Crash in Egypt kills U.S. tourists
Americans were visiting temples
CAIRO, Egypt – A tour bus slammed into a truck in southern Egypt on Sunday, killing eight Americans and injuring 21 others, the state news agency said.
The bus was taking a tour group on the 115-mile journey from Aswan to the ancient temples of Abu Simbel along Lake Nasser when it ran into a truck carrying sand parked on the side of a single-lane desert road, killing six women and two men.
The Egyptian driver and a guide were also injured in the accident.
An official of Misr Sinai Tours, which was running the bus service, said the accident occurred around dawn while it was still dark about 13 miles outside of Aswan.
The official said the bus, carrying 37 passengers, was part of a larger tour of 116 American tourists traveling in three buses.
The other buses did not continue on to Abu Simbel and instead returned to Aswan, he said, declining to be identified.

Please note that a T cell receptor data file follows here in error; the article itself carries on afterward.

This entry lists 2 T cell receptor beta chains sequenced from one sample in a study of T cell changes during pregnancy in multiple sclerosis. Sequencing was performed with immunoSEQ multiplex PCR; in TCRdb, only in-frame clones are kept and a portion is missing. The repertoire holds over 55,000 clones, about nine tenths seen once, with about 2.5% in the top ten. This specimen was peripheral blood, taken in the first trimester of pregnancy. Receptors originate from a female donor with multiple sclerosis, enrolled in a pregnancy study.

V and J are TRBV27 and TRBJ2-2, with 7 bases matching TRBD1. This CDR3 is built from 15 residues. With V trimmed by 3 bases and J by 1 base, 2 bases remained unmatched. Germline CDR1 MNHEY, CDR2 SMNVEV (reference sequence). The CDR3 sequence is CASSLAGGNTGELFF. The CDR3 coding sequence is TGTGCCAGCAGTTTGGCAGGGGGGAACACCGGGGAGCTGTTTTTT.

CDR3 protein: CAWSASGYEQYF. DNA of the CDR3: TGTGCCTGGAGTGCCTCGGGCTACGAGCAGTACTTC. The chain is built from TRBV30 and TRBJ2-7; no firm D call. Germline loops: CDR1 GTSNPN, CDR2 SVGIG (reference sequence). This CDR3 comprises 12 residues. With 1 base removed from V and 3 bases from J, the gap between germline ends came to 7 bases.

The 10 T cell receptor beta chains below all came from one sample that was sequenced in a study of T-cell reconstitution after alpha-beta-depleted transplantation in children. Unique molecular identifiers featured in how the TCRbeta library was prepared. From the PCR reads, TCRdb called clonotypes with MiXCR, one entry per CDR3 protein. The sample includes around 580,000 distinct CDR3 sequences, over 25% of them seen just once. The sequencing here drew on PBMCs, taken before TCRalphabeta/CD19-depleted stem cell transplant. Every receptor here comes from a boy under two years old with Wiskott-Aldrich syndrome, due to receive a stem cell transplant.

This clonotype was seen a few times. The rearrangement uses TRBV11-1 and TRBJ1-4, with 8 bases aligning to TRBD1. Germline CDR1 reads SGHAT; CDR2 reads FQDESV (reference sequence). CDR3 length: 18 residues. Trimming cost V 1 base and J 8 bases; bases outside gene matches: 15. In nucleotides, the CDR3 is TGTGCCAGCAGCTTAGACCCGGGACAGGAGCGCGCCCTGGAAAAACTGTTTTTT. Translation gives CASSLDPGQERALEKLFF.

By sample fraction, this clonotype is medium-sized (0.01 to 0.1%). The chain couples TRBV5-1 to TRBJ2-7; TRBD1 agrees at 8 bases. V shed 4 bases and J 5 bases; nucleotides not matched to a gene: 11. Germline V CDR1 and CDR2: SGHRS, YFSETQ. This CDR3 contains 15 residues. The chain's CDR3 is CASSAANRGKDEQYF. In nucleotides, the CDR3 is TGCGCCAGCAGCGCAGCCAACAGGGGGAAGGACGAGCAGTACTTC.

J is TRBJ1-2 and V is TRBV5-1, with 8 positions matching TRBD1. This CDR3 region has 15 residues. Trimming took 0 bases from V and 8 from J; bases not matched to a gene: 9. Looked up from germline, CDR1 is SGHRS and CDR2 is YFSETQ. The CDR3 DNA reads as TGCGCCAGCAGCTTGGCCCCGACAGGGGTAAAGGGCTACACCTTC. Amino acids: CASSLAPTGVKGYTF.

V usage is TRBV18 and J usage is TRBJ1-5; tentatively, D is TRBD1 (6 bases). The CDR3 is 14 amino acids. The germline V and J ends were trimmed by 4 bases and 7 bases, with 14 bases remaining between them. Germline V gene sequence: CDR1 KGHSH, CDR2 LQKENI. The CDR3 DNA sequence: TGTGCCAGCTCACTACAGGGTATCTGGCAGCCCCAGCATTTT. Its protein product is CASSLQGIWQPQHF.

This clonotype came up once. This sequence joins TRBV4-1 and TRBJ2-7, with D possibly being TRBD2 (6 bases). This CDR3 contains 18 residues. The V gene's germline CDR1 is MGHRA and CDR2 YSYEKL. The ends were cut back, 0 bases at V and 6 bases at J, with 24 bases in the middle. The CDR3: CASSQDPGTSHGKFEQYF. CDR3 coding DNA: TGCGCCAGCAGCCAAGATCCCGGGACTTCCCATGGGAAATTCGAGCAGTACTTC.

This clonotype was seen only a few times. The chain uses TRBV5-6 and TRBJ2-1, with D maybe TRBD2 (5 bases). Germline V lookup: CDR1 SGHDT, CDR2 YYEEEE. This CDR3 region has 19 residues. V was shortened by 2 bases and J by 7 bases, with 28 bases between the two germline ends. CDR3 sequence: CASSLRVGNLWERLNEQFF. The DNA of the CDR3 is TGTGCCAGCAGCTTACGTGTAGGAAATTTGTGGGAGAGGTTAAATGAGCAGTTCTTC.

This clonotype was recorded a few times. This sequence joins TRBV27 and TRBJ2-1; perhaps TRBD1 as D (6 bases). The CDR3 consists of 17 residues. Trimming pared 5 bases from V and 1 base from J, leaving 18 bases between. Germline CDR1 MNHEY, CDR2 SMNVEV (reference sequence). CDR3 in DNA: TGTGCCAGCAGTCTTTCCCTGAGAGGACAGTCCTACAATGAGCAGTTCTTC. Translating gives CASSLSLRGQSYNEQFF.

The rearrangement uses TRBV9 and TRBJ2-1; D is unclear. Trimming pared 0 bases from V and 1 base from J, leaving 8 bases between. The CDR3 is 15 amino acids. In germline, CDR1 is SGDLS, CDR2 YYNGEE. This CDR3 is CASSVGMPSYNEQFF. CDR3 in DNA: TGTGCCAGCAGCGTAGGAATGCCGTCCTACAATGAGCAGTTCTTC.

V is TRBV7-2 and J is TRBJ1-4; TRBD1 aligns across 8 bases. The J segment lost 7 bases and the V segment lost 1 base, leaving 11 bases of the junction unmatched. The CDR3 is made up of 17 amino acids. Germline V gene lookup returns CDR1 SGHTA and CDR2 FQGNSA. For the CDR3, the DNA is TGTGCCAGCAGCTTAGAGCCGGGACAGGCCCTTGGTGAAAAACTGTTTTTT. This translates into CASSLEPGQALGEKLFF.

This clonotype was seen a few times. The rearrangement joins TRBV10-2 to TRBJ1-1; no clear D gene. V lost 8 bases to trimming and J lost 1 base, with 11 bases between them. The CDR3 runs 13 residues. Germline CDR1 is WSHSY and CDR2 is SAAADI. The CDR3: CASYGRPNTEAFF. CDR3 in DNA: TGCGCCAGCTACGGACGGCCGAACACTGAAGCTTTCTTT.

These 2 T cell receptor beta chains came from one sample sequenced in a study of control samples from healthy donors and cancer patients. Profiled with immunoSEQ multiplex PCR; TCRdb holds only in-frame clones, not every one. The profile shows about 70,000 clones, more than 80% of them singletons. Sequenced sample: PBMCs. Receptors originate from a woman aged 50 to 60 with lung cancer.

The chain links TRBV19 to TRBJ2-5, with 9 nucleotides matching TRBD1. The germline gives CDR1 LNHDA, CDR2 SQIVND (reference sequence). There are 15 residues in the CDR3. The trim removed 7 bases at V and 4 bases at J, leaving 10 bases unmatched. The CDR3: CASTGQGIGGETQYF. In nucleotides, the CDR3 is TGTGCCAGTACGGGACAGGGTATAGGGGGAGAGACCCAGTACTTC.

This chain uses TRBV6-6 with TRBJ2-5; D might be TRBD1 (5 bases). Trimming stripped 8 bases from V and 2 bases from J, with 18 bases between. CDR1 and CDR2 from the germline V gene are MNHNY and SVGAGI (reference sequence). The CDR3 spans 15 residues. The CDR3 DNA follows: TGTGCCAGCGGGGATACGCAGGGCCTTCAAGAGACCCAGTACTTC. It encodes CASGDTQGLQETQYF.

The U.S. Embassy in Cairo confirmed that the injured are being moved by military transport to Cairo, but said in a statement that it didn’t have any further information on the accident or those involved.
Road accidents are common in Egypt because of bad roads and poor enforcement of traffic rules, and crashes involving tour groups are not uncommon.
Last month, eight foreign tourists were killed when their tour bus lost control and flipped over several times on a winding mountain road near a resort on Egypt’s Red Sea coast, while in October six Belgian tourists were killed in a crash in the south.
An estimated 8,000 people die in car accidents annually in Egypt.
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